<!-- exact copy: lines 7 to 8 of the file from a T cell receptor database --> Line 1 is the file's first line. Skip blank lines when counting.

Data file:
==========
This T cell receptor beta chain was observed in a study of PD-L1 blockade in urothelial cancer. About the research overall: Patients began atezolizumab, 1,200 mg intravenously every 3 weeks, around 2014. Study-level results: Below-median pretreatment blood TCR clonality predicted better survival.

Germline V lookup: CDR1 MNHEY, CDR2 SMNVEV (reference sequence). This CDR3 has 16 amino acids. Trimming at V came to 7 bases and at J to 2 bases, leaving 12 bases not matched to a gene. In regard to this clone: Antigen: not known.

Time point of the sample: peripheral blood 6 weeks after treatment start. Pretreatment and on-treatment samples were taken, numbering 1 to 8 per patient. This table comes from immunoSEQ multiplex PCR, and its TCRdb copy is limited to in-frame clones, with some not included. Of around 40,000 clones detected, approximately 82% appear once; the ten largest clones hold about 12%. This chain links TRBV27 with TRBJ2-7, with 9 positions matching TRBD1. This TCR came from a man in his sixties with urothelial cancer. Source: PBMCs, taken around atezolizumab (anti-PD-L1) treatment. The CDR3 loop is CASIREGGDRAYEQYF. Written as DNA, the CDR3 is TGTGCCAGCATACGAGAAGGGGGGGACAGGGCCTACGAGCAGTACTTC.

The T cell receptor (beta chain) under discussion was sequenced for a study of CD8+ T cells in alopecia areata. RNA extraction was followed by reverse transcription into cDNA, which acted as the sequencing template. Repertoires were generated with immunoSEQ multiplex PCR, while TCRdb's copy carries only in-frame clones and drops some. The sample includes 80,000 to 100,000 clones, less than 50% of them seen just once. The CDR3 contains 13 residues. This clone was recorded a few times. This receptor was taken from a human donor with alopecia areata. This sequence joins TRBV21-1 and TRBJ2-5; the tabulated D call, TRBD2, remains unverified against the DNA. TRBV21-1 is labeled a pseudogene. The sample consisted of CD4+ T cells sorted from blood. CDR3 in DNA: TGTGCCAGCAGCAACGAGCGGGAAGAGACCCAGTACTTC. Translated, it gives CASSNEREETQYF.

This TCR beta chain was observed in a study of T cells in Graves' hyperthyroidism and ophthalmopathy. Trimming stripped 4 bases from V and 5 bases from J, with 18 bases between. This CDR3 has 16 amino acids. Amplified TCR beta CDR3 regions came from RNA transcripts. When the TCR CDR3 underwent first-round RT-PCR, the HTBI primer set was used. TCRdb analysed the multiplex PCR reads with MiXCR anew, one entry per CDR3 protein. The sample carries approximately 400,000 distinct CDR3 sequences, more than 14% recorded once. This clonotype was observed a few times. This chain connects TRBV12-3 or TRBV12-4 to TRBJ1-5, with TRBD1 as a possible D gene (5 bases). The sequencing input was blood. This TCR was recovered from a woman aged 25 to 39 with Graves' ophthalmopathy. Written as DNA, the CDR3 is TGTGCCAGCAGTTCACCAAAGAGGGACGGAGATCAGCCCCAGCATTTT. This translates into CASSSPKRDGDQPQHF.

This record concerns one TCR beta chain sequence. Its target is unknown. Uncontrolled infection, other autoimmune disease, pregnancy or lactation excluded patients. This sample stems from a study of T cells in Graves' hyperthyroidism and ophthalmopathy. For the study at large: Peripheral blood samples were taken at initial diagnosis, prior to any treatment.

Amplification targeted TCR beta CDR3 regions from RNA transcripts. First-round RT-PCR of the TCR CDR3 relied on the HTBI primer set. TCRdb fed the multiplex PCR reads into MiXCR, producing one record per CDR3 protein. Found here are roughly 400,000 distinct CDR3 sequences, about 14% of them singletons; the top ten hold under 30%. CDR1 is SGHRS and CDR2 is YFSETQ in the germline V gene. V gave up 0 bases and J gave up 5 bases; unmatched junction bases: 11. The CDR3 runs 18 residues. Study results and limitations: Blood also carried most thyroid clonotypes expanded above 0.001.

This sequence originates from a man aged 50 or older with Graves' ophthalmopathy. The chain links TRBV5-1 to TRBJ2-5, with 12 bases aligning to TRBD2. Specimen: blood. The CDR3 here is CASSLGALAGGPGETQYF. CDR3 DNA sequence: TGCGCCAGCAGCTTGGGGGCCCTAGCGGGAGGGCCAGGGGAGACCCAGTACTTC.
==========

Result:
Amplification targeted TCR beta CDR3 regions from RNA transcripts. First-round RT-PCR of the TCR CDR3 relied on the HTBI primer set. TCRdb fed the multiplex PCR reads into MiXCR, producing one record per CDR3 protein. Found here are roughly 400,000 distinct CDR3 sequences, about 14% of them singletons; the top ten hold under 30%. CDR1 is SGHRS and CDR2 is YFSETQ in the germline V gene. V gave up 0 bases and J gave up 5 bases; unmatched junction bases: 11. The CDR3 runs 18 residues. Study results and limitations: Blood also carried most thyroid clonotypes expanded above 0.001.

This sequence originates from a man aged 50 or older with Graves' ophthalmopathy. The chain links TRBV5-1 to TRBJ2-5, with 12 bases aligning to TRBD2. Specimen: blood. The CDR3 here is CASSLGALAGGPGETQYF. CDR3 DNA sequence: TGCGCCAGCAGCTTGGGGGCCCTAGCGGGAGGGCCAGGGGAGACCCAGTACTTC.